FTC Releases Final Consumer Privacy Recommendations

privacyIf you have some free time today, the FTC just released a new 112 page report on marketing and consumer privacy that you might find interesting.

The report title is almost as long as the report. It’s called “Protecting Consumer Privacy in an Era of Rapid Change: A Proposed Framework for Businesses and Policymakers.” Note the word “proposed.” This report doesn’t establish any new laws, but they are rather firm in their “suggestions.”

Think of it as a parent who “suggests” that a teen be home at a reasonable hour. They might look the other way if the teen come in after midnight once or twice, but if it becomes a habit . . .

Here’s FTC Chairman Jon Leibowitz in the parent role;

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Social Media: you are only as secure as your Dumbest Friend

Funnily enough, this was the question that came up at a workshop on social technology strategy,dumb facebook friend which I ran to coincide with the publication of“Social Business Strategy.” To put it into context, we were discussing the development of social media policy guidelines and how secure Facebook is as a social network. One of the participants was suggesting that Facebook can be secure because you can restrict the content to be visible to just your friends. At this point another participant jumps in with this wonderful one-line response:

“Yeah, but you are only as secure as your dumbest friend!”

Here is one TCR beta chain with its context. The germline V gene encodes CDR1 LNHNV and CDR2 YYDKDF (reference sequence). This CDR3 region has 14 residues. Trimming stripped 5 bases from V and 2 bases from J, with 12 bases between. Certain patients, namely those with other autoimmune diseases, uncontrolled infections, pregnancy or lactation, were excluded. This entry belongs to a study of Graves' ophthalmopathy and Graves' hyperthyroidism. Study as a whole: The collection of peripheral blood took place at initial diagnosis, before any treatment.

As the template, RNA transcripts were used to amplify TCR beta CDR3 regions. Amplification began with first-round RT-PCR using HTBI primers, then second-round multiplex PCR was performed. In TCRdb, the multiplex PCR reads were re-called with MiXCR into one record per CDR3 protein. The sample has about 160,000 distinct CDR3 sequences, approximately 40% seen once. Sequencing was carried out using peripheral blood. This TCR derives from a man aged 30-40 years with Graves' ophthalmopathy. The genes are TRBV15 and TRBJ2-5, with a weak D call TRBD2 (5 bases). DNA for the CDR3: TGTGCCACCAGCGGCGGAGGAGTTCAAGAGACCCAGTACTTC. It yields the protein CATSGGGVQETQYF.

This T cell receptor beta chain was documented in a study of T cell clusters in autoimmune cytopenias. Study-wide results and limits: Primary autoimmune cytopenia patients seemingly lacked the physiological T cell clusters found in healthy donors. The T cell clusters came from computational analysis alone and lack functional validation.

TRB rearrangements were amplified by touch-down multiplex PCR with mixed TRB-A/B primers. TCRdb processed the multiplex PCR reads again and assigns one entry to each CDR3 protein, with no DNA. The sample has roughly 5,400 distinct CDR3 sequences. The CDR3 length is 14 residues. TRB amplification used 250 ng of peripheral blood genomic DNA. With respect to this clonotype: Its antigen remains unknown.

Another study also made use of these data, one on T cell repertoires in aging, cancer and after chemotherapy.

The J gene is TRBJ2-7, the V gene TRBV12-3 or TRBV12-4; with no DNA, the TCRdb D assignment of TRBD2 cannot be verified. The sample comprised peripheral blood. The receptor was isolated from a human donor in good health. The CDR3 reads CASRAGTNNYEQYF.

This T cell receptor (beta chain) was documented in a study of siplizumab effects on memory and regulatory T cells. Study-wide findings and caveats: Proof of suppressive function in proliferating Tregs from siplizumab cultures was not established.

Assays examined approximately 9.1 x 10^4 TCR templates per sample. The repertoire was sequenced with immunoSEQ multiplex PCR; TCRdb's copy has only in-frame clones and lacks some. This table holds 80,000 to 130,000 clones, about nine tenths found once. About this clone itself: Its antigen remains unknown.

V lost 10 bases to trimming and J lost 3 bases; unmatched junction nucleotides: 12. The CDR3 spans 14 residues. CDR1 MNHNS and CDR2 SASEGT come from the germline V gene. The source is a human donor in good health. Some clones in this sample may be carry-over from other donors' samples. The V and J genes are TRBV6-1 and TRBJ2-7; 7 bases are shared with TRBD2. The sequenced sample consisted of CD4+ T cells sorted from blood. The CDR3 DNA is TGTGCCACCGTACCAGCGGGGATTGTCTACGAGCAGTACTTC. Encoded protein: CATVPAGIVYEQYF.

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“do not track” threatens the value-exchange between internet users and publishers

From clickz.com

The good news about the Federal Trade Commission’s recent proposal for a Do-Not-Track mechanism is that it could give Web users much needed control over their online data. The bad news: That same proposal threatens to disrupt the delicate value-exchange that’s still emerging between Internet users and content publishers.

In December, when the FTC unveiled its do-not-track proposal as part of a comprehensive privacy report, it asked for public comments on the document.

This morning, ClickZ submitted feedback on behalf of its readers. The document we sent the FTC summarizes the observations of 17 readers, contributors, and experts regarding the feasibility and potential impact of such a mechanism. It was supplemented with our own extensive reporting on online ad tracking, and the industry’s self-regulation efforts.

Interested readers can download our feedback to the FTC in .pdf form at this link. Among the key points:

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